Chapter 12: Getting It Out – Digital Output for Web
- Download and open seagram_building.jpg from the Chapter 12 Work Files download.
- If you followed the exercises in Chapters 8 and 9, you should be comfortable changing the tonal range and color of this image. Adjust the tonal range and color to your liking by adding one or more adjustment layers.
- Save this file as a master copy by choosing Save As from the file menu, choose PSD as the file format, and save your file as ch12-yourlastname-firstname.psd.
- The image from the download files was taken by a 21-megapixel digital camera, and is larger than we need to display on a web site. Additionally, since we’ve made some adjustments and want to retain our master file as a PSD, we’ll need to create an optimized image for use on a website or on social media. To optimize images for online use, we use the Export features in Photoshop®. Choose File > Export > Export As… to open the Export As interface. Photoshop® and Illustrator® both have this tool available, allowing you to to resizes and compress your images, flatten layers, and prepare an image for the web all while retaining your original master file.
- The Export As dialog has several important parameters to set. The most important parameter is the Format listed under “File Settings” in the top right of the interface. As a general rule, photographic images and other images continuous tone or a large range of colors are saved as JPEGs. Graphic images — images with few colors, such as logos and line art — are saved as PNGs or GIFs. Since this image is a photograph, select JPEG from the Format pull-down menu.
- Some of the Formats available in the Export As dialog are also available through File > Save As, including the JPEG format. However, using the Export As dialog gives a greater amount of control over JPEG compression settings and prepares the image for web use in a few other ways that Save As doesn’t. We’ll start with the Quality setting.First, notice that at the bottom of the Export As dialog are some zoom controls. Click on the + button there to zoom in and view the image at 100%. We’ll want to be looking closely at the image to more easily see the effect of JPEG compression.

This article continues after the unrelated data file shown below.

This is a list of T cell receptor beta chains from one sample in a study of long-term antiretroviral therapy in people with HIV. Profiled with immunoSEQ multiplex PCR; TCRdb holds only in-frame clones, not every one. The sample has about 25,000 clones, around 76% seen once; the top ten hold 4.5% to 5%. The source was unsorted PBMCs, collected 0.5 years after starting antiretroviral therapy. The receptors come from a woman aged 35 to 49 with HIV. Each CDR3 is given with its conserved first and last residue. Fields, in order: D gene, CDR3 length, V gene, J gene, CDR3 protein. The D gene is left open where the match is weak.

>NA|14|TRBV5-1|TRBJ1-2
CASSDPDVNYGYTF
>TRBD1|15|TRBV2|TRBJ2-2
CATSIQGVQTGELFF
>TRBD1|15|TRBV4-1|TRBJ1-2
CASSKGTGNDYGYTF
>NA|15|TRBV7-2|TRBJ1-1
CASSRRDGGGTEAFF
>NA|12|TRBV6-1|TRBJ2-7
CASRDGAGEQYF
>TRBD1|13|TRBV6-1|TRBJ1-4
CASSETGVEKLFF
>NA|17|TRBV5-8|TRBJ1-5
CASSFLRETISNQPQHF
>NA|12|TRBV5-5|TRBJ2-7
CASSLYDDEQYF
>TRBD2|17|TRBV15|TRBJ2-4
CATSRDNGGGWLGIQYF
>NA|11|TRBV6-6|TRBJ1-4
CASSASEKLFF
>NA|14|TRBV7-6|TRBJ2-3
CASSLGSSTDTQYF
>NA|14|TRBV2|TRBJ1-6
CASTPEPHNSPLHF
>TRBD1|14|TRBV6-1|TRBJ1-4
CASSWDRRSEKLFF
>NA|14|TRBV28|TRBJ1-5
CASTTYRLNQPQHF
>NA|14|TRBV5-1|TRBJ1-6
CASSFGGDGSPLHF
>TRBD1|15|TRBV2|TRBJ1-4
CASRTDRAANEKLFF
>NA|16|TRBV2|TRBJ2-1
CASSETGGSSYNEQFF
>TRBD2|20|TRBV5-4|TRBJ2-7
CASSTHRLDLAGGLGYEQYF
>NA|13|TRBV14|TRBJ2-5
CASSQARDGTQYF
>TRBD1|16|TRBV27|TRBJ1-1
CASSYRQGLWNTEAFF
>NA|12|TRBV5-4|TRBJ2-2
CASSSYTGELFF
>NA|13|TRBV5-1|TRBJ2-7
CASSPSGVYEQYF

Also note that the left side of the Export As interface shows information related to the optimized image. At this stage, we want to pay particular attention to the estimated file size of the optimized image, which at 100% Quality is about 4.9MB. This is important because the smaller the file size is, the faster the image will download as part of a web page. The 4.9MB file size is a very large or “heavy” file and will increase download time unnecessarily.
- In the File Settings section at the right of the Export As dialog, set the Quality setting to 0% by typing into its box or clicking on its down arrow and using the slider. Watch the image closely as you make this change and you will see differences in the image quality appear. Saving an image in JPEG format compresses the saved image into a smaller file size by removing pixel detail from specific areas in the image. This is called lossy compression.The JPEG format lossy leaves what are known as compression artifacts in the image. These show up as blurry or pixelated areas in an image, which you may have noticed in heavily compressed images online. JPEG compression artifacts most often show up in areas of solid or nearly-solid color, or around edges of objects in an image.